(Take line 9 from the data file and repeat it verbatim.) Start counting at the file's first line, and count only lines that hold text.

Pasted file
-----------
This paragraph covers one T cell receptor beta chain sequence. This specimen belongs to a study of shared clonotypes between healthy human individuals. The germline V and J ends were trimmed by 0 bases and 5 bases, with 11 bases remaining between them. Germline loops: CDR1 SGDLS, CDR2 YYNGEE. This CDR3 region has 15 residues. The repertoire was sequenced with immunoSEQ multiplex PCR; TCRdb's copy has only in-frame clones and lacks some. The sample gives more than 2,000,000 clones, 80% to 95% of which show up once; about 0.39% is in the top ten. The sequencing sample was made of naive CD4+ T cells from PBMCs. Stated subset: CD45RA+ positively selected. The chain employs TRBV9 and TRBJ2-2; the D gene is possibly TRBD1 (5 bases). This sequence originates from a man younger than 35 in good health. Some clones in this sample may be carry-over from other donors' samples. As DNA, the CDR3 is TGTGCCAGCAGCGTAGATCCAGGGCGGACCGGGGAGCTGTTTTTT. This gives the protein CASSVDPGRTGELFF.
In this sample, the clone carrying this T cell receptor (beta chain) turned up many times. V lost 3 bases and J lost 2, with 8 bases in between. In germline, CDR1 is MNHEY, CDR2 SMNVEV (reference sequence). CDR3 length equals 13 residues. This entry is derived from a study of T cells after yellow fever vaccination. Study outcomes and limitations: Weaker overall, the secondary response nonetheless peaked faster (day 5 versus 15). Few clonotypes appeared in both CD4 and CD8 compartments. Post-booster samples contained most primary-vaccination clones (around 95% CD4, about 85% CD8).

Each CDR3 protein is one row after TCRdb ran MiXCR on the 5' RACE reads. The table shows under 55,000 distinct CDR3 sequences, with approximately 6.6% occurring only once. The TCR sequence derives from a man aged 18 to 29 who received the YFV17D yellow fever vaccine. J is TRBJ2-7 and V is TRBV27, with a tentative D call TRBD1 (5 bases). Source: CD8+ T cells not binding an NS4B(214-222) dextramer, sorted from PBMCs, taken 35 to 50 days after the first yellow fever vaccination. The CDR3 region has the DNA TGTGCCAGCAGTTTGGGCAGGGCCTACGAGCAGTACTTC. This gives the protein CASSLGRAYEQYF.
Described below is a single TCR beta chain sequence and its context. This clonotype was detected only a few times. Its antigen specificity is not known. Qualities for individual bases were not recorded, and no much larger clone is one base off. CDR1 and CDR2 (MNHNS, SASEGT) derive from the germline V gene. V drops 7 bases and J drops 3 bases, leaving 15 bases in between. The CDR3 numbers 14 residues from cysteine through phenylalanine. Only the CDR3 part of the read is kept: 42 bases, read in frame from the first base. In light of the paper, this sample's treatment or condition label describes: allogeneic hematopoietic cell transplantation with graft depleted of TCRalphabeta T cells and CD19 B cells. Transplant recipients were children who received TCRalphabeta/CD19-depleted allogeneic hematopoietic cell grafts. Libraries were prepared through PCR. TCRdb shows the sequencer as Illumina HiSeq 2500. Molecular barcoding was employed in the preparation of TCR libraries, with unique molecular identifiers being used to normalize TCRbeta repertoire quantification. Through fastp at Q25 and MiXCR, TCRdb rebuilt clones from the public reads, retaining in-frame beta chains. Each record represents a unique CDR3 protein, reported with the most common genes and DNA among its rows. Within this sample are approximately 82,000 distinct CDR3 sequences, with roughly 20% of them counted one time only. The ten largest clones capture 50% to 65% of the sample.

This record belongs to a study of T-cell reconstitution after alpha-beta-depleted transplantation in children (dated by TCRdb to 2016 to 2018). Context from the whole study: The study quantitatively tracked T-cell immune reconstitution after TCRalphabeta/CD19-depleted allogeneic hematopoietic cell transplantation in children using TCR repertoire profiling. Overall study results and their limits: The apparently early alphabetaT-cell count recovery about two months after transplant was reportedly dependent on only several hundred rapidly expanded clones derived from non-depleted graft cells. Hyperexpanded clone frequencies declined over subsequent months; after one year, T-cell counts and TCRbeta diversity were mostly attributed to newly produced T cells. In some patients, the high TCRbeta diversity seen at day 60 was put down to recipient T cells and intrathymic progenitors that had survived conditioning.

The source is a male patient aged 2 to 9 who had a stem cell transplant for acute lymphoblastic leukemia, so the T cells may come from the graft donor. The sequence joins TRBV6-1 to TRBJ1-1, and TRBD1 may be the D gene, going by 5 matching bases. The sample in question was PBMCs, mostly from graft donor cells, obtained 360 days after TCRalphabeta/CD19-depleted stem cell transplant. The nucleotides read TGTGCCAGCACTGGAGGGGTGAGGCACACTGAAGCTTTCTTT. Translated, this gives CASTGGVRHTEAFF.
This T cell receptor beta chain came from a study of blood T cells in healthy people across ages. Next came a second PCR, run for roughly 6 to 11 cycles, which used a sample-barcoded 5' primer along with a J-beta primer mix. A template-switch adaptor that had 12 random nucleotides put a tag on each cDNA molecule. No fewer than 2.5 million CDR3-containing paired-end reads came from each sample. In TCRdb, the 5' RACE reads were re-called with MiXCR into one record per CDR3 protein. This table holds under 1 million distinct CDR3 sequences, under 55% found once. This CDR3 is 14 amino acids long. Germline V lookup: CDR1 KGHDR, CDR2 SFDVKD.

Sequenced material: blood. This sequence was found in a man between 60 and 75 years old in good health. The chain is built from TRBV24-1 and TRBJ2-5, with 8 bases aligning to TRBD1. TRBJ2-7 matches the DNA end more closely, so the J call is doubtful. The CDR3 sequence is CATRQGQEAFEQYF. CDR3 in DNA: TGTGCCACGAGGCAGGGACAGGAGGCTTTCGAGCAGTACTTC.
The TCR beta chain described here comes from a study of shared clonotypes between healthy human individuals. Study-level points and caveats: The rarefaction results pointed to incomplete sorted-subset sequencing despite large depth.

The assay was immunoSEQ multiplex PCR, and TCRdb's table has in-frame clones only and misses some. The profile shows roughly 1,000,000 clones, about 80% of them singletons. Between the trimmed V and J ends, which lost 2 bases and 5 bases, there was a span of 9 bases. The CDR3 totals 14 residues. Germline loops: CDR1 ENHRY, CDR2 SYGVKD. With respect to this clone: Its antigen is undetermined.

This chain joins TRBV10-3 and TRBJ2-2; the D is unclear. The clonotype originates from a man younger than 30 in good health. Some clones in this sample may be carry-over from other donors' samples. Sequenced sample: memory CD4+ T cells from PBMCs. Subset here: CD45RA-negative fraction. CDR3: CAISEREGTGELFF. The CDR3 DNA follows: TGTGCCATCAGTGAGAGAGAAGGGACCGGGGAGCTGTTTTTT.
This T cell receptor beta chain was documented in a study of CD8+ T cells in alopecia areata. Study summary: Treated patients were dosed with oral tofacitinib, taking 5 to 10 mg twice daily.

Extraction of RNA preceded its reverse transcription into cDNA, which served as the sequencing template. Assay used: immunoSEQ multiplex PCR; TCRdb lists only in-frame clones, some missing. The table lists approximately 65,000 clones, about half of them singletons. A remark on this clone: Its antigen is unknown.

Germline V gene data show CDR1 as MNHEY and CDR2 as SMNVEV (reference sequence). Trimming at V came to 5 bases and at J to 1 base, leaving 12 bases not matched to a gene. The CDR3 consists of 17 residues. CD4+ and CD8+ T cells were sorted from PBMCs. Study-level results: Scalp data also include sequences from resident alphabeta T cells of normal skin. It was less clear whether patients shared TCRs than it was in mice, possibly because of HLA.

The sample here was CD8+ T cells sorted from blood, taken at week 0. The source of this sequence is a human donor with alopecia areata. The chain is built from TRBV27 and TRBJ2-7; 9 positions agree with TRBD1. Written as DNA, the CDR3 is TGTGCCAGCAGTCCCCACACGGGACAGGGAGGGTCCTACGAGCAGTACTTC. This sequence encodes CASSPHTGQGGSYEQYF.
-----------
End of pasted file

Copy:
The TCR beta chain described here comes from a study of shared clonotypes between healthy human individuals. Study-level points and caveats: The rarefaction results pointed to incomplete sorted-subset sequencing despite large depth.